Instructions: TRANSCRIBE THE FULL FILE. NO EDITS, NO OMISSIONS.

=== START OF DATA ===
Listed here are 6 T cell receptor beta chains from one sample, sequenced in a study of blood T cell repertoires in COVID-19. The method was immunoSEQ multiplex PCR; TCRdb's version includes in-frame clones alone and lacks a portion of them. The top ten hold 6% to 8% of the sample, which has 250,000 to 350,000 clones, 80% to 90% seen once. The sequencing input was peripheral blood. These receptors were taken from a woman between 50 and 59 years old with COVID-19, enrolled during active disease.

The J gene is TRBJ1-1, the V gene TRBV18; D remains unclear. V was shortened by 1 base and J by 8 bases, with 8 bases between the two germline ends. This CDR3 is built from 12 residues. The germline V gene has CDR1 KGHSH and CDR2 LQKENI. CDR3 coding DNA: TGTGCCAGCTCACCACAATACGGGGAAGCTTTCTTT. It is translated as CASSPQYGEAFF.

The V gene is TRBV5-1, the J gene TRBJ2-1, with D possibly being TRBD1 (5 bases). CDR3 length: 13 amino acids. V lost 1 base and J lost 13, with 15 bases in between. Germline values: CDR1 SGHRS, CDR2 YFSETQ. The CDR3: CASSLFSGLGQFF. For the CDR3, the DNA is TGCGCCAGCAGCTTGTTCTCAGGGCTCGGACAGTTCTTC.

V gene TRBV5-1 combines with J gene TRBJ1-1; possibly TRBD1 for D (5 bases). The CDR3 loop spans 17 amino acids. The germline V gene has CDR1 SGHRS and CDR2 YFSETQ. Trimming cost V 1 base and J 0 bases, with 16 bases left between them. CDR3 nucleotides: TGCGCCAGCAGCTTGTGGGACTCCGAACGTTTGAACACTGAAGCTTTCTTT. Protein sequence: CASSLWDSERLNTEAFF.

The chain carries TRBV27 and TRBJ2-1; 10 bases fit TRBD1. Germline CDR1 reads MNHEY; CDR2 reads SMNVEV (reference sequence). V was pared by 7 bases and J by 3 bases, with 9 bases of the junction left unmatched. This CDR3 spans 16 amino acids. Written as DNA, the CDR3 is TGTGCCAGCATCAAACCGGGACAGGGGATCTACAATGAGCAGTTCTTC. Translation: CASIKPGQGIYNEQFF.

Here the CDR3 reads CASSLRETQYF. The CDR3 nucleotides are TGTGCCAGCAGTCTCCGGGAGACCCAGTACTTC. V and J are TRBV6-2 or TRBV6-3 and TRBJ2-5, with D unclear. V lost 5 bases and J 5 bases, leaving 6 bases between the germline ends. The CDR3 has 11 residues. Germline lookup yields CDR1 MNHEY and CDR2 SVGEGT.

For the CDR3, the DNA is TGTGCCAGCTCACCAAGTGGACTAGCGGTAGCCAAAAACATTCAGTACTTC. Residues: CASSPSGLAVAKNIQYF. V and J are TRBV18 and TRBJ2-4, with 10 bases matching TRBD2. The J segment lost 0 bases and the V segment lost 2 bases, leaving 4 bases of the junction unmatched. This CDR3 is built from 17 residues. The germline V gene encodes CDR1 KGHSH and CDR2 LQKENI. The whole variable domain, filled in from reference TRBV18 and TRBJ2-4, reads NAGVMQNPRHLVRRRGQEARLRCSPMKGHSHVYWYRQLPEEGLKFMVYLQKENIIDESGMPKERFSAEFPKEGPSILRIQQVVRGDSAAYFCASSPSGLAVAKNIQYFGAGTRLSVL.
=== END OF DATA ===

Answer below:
Listed here are 6 T cell receptor beta chains from one sample, sequenced in a study of blood T cell repertoires in COVID-19. The method was immunoSEQ multiplex PCR; TCRdb's version includes in-frame clones alone and lacks a portion of them. The top ten hold 6% to 8% of the sample, which has 250,000 to 350,000 clones, 80% to 90% seen once. The sequencing input was peripheral blood. These receptors were taken from a woman between 50 and 59 years old with COVID-19, enrolled during active disease.

The J gene is TRBJ1-1, the V gene TRBV18; D remains unclear. V was shortened by 1 base and J by 8 bases, with 8 bases between the two germline ends. This CDR3 is built from 12 residues. The germline V gene has CDR1 KGHSH and CDR2 LQKENI. CDR3 coding DNA: TGTGCCAGCTCACCACAATACGGGGAAGCTTTCTTT. It is translated as CASSPQYGEAFF.

The V gene is TRBV5-1, the J gene TRBJ2-1, with D possibly being TRBD1 (5 bases). CDR3 length: 13 amino acids. V lost 1 base and J lost 13, with 15 bases in between. Germline values: CDR1 SGHRS, CDR2 YFSETQ. The CDR3: CASSLFSGLGQFF. For the CDR3, the DNA is TGCGCCAGCAGCTTGTTCTCAGGGCTCGGACAGTTCTTC.

V gene TRBV5-1 combines with J gene TRBJ1-1; possibly TRBD1 for D (5 bases). The CDR3 loop spans 17 amino acids. The germline V gene has CDR1 SGHRS and CDR2 YFSETQ. Trimming cost V 1 base and J 0 bases, with 16 bases left between them. CDR3 nucleotides: TGCGCCAGCAGCTTGTGGGACTCCGAACGTTTGAACACTGAAGCTTTCTTT. Protein sequence: CASSLWDSERLNTEAFF.

The chain carries TRBV27 and TRBJ2-1; 10 bases fit TRBD1. Germline CDR1 reads MNHEY; CDR2 reads SMNVEV (reference sequence). V was pared by 7 bases and J by 3 bases, with 9 bases of the junction left unmatched. This CDR3 spans 16 amino acids. Written as DNA, the CDR3 is TGTGCCAGCATCAAACCGGGACAGGGGATCTACAATGAGCAGTTCTTC. Translation: CASIKPGQGIYNEQFF.

Here the CDR3 reads CASSLRETQYF. The CDR3 nucleotides are TGTGCCAGCAGTCTCCGGGAGACCCAGTACTTC. V and J are TRBV6-2 or TRBV6-3 and TRBJ2-5, with D unclear. V lost 5 bases and J 5 bases, leaving 6 bases between the germline ends. The CDR3 has 11 residues. Germline lookup yields CDR1 MNHEY and CDR2 SVGEGT.

For the CDR3, the DNA is TGTGCCAGCTCACCAAGTGGACTAGCGGTAGCCAAAAACATTCAGTACTTC. Residues: CASSPSGLAVAKNIQYF. V and J are TRBV18 and TRBJ2-4, with 10 bases matching TRBD2. The J segment lost 0 bases and the V segment lost 2 bases, leaving 4 bases of the junction unmatched. This CDR3 is built from 17 residues. The germline V gene encodes CDR1 KGHSH and CDR2 LQKENI. The whole variable domain, filled in from reference TRBV18 and TRBJ2-4, reads NAGVMQNPRHLVRRRGQEARLRCSPMKGHSHVYWYRQLPEEGLKFMVYLQKENIIDESGMPKERFSAEFPKEGPSILRIQQVVRGDSAAYFCASSPSGLAVAKNIQYFGAGTRLSVL.